Yeah. I'm voting snakes too.

Why do you believe she committed suicide by snakes? It could just be propaganda. 

The Greeks has a very different view on how she died. A few Roman historians also had alternative theories, although the majority of Roman historians followed the 'snake bite' claim. We know that Octavian via his 'poem propaganda school' and triumphal procession, claimed she died by snake bites. 

Also Octavian would have been in a dilemma and might in fact have favoured a 'suicide'. As mentioned above by another poster, her half sister was paraded around Rome. This 'aroused great pity', if you follow Dio Cassius accounts. Also Ceasar had a gold statue of Cleopatra made and placed it in the Temple of Venus Genetrix. If Octavian were to parade Cleopatra around, just like her half sister, it would likely have reflected badly on Ceasar. Something which Octavian likely did not wish to happen. It is a possibility that Octavian allowed her to die by her own hands, whether by snake bite or other cause.. 

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Mellon Man
2 hours ago, third_eye said:

Cleopatra would have been well informed on the state of her circumstances, I believe, if she had any other option, anywhere else for her to flee to, she would have been gone even before the news of Anthony's defeat reaching Rome. That even there were no suspicion that she did not actually die was a testament to how dire her situation was, aside from the fact that pretty much every other Ruler around the Mediterranean was happy to see her gone as a competitor is further proof of her reputation as a principle player at the time.

~

If that is the case, why did she not join her son, in his attempt to flee to India? 

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DieChecker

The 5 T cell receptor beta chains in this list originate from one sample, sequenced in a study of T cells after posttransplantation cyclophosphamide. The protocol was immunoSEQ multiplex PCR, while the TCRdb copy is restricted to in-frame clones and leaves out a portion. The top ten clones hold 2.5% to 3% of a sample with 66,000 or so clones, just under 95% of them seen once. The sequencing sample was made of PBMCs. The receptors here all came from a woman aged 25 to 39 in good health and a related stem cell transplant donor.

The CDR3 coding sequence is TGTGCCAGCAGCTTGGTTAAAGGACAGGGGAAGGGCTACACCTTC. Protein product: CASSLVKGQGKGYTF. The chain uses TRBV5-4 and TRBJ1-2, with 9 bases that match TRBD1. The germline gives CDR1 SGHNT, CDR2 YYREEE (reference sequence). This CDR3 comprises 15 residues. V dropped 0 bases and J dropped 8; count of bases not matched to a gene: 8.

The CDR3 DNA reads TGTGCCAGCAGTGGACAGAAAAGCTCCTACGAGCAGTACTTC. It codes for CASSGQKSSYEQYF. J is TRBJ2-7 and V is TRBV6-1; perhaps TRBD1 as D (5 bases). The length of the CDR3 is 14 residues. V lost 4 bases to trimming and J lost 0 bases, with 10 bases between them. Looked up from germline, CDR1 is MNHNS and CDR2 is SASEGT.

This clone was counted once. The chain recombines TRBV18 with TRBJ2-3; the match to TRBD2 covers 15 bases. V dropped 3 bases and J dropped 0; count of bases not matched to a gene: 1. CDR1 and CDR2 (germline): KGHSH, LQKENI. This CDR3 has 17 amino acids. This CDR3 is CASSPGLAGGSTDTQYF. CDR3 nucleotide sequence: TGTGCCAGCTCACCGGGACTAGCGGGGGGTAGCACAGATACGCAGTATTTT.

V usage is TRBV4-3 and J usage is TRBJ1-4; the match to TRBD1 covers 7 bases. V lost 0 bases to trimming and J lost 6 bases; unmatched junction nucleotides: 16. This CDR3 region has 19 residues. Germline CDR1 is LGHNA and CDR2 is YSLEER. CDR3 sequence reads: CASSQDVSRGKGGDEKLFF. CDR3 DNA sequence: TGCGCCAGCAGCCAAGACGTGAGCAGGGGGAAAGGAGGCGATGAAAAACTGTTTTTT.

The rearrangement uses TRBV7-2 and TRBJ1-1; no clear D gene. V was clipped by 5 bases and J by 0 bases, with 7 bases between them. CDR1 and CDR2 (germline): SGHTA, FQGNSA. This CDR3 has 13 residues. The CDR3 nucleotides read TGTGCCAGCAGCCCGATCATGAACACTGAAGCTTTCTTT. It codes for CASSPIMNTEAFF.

5 minutes ago, Mellon Man said:

Why do you believe she committed suicide by snakes? It could just be propaganda. 

The Greeks has a very different view on how she died. A few Roman historians also had alternative theories, although the majority of Roman historians followed the 'snake bite' claim. We know that Octavian via his 'poem propaganda school' and triumphal procession, claimed she died by snake bites. 

Also Octavian would have been in a dilemma and might in fact have favoured a 'suicide'. As mentioned above by another poster, her half sister was paraded around Rome. This 'aroused great pity', if you follow Dio Cassius accounts. Also Ceasar had a gold statue of Cleopatra made and placed it in the Temple of Venus Genetrix. If Octavian were to parade Cleopatra around, just like her half sister, it would likely have reflected badly on Ceasar. Something which Octavian likely did not wish to happen. It is a possibility that Octavian allowed her to die by her own hands, whether by snake bite or other cause.. 

That is all possibly true. I'm in favor of snakes, because the majority of sources I've read about it favored snakes. Admittedly, I'm not a scholar on the matter, and the extent of my knowledge on it is partial at best....

It could be that Caesar did those things because he "felt" out the public first. What was the public's feeling toward Cleopatra's sister? That she was a stooge, or victim, of her sister? Or, a wily political opponent? Myself, I don't know. Was the statue put up to memorialize a villain, or a hero of the public? Statues of villains are often put up to, as reminders of what can happen to them when the law/authority catches up with them.

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Mellon Man
5 minutes ago, DieChecker said: